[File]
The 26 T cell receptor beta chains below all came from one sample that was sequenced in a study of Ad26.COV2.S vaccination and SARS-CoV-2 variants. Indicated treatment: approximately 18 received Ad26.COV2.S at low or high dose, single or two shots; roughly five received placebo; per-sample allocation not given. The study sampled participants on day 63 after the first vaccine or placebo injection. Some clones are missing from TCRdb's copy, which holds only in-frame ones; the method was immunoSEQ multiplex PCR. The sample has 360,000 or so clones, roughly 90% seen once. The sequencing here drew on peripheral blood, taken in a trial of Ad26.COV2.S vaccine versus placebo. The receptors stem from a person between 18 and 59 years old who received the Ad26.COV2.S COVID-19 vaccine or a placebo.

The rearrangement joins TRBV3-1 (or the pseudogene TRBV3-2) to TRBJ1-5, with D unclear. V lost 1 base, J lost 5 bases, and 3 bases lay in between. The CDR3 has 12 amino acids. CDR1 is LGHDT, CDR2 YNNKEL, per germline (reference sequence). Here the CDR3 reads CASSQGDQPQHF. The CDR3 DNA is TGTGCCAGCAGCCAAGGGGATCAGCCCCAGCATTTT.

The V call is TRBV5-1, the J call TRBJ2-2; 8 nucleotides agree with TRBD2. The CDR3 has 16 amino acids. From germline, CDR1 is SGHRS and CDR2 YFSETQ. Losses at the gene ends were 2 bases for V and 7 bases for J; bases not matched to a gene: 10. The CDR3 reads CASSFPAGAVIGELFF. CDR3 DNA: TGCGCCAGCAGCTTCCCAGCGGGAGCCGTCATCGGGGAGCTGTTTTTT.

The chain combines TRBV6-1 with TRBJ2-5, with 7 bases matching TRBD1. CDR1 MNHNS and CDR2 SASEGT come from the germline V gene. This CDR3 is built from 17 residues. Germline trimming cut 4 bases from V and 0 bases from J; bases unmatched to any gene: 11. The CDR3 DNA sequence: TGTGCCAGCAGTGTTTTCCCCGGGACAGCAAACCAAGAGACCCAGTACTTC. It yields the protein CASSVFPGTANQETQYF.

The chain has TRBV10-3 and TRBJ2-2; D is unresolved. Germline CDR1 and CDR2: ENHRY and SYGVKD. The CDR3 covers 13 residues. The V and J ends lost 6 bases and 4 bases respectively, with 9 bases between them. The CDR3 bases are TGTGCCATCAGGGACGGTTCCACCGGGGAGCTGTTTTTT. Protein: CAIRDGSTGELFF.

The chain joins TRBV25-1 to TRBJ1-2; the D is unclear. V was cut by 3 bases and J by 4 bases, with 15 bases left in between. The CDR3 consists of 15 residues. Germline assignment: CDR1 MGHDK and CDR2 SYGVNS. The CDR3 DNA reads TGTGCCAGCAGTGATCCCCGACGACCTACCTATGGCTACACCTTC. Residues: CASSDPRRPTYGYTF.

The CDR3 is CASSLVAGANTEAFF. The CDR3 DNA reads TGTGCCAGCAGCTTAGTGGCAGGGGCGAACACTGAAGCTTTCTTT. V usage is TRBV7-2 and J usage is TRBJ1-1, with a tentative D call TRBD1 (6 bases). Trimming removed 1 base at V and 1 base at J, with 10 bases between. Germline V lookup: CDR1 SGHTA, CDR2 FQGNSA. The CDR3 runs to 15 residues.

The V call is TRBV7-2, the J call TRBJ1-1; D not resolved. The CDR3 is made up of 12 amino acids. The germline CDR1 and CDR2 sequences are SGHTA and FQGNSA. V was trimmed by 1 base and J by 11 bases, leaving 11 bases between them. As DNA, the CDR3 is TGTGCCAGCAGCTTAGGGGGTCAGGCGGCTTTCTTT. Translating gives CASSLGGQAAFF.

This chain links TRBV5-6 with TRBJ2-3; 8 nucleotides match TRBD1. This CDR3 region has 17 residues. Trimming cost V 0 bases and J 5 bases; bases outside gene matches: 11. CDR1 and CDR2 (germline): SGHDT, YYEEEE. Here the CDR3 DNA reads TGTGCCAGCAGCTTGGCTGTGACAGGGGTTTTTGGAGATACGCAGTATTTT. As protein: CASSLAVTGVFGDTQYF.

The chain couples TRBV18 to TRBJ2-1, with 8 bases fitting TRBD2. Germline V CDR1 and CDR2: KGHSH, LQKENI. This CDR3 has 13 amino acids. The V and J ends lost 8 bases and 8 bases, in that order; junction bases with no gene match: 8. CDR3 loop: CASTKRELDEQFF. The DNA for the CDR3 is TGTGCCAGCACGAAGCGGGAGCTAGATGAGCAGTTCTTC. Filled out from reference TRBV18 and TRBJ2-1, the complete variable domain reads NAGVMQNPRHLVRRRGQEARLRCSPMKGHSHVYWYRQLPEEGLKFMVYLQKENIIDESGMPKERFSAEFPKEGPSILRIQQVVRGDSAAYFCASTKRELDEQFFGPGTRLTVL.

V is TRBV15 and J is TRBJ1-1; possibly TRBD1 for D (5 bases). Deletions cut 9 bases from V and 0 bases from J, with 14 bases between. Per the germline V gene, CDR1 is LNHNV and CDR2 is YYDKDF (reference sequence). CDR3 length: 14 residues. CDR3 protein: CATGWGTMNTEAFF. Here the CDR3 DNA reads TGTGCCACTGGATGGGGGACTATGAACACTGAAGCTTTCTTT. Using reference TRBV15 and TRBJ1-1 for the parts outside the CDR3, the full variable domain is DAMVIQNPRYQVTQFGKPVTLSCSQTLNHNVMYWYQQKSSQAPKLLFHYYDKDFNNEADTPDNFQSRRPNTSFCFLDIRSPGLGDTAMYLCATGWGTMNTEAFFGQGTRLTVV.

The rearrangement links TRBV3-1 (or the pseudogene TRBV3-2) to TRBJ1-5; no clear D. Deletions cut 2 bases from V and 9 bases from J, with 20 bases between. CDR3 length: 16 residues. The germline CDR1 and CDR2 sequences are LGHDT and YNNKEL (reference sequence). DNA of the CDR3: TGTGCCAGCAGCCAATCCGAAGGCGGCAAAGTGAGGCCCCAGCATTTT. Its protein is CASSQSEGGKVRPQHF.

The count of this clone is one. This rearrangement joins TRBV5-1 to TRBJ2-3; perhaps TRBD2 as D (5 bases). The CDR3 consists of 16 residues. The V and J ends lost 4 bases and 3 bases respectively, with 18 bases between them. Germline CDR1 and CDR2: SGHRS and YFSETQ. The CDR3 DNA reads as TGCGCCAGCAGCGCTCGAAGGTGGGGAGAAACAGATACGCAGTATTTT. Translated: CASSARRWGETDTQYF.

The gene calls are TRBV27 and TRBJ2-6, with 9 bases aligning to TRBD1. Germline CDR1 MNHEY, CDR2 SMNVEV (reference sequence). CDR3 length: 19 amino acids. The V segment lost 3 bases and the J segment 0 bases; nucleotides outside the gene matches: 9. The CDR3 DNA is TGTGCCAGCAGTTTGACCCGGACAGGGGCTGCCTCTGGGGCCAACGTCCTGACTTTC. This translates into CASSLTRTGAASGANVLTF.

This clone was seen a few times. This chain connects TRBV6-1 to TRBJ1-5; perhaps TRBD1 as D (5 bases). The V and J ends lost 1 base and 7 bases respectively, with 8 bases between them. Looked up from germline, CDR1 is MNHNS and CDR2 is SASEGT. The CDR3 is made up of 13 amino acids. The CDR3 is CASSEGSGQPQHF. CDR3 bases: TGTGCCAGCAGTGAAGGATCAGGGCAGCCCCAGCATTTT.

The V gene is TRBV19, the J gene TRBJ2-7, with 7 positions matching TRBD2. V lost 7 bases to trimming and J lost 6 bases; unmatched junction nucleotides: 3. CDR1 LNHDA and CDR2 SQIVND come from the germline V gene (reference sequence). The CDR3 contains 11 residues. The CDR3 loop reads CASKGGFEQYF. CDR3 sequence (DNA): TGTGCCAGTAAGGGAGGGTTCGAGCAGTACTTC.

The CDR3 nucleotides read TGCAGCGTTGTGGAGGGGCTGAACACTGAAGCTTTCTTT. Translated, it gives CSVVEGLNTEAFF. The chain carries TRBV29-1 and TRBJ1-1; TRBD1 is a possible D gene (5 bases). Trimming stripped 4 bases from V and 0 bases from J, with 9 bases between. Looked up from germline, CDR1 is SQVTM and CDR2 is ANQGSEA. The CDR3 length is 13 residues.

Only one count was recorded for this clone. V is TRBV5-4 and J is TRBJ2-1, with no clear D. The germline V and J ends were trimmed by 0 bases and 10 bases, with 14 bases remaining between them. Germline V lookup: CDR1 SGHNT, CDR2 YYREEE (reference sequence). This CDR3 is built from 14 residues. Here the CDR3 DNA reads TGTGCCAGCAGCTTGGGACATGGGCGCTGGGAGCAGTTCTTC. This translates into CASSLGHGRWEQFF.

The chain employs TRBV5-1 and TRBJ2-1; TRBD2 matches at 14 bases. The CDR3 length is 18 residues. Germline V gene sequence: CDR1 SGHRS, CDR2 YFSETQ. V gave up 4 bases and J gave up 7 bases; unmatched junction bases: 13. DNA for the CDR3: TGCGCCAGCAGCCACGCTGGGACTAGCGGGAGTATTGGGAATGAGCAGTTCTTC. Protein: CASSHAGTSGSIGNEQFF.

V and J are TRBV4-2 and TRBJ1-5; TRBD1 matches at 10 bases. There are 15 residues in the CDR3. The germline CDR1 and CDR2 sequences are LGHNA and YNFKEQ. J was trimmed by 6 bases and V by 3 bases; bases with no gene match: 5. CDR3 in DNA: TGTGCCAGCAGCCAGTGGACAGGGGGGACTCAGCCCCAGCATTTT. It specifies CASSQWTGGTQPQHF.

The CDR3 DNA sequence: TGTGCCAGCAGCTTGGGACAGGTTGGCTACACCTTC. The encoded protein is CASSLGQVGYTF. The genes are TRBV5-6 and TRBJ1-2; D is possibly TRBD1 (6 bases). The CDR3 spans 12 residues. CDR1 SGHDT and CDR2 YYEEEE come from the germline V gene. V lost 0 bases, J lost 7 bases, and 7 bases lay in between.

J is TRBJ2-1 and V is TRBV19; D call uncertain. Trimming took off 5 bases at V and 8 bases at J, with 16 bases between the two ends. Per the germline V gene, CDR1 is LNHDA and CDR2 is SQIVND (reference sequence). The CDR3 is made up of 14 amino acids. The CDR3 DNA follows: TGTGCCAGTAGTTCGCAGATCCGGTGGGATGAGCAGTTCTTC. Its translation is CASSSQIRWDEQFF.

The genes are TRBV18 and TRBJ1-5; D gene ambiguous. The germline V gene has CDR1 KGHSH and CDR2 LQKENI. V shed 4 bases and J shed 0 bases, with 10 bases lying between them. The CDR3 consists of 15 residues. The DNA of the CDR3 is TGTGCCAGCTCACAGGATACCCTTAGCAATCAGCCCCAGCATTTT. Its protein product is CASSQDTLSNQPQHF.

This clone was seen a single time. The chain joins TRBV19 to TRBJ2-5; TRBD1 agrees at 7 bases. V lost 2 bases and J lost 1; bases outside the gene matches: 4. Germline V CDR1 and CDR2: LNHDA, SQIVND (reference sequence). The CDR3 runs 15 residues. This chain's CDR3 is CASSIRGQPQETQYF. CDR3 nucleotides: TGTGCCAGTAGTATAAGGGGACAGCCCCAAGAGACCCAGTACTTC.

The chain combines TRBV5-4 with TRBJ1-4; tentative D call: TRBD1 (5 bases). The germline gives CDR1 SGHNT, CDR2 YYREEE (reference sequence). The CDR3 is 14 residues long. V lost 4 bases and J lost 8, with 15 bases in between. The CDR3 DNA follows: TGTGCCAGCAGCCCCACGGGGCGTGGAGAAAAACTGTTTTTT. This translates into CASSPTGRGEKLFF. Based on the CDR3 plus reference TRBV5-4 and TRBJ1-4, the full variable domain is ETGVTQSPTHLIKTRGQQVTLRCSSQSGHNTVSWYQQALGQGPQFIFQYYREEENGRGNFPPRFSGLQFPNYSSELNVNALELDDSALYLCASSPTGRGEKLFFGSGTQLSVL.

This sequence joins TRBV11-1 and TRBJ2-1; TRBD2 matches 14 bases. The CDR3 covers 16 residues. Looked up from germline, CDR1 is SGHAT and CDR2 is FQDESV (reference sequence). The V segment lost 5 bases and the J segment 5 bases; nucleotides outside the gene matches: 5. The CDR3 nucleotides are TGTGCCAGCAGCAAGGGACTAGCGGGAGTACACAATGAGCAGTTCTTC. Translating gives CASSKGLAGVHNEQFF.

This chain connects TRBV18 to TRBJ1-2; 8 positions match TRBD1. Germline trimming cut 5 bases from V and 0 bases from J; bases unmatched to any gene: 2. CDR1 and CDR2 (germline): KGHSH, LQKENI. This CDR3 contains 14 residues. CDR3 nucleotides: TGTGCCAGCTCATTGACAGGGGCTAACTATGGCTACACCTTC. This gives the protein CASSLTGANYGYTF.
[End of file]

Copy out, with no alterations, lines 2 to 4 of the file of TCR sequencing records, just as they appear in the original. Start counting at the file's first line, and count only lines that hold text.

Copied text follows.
The rearrangement joins TRBV3-1 (or the pseudogene TRBV3-2) to TRBJ1-5, with D unclear. V lost 1 base, J lost 5 bases, and 3 bases lay in between. The CDR3 has 12 amino acids. CDR1 is LGHDT, CDR2 YNNKEL, per germline (reference sequence). Here the CDR3 reads CASSQGDQPQHF. The CDR3 DNA is TGTGCCAGCAGCCAAGGGGATCAGCCCCAGCATTTT.

The V call is TRBV5-1, the J call TRBJ2-2; 8 nucleotides agree with TRBD2. The CDR3 has 16 amino acids. From germline, CDR1 is SGHRS and CDR2 YFSETQ. Losses at the gene ends were 2 bases for V and 7 bases for J; bases not matched to a gene: 10. The CDR3 reads CASSFPAGAVIGELFF. CDR3 DNA: TGCGCCAGCAGCTTCCCAGCGGGAGCCGTCATCGGGGAGCTGTTTTTT.

The chain combines TRBV6-1 with TRBJ2-5, with 7 bases matching TRBD1. CDR1 MNHNS and CDR2 SASEGT come from the germline V gene. This CDR3 is built from 17 residues. Germline trimming cut 4 bases from V and 0 bases from J; bases unmatched to any gene: 11. The CDR3 DNA sequence: TGTGCCAGCAGTGTTTTCCCCGGGACAGCAAACCAAGAGACCCAGTACTTC. It yields the protein CASSVFPGTANQETQYF.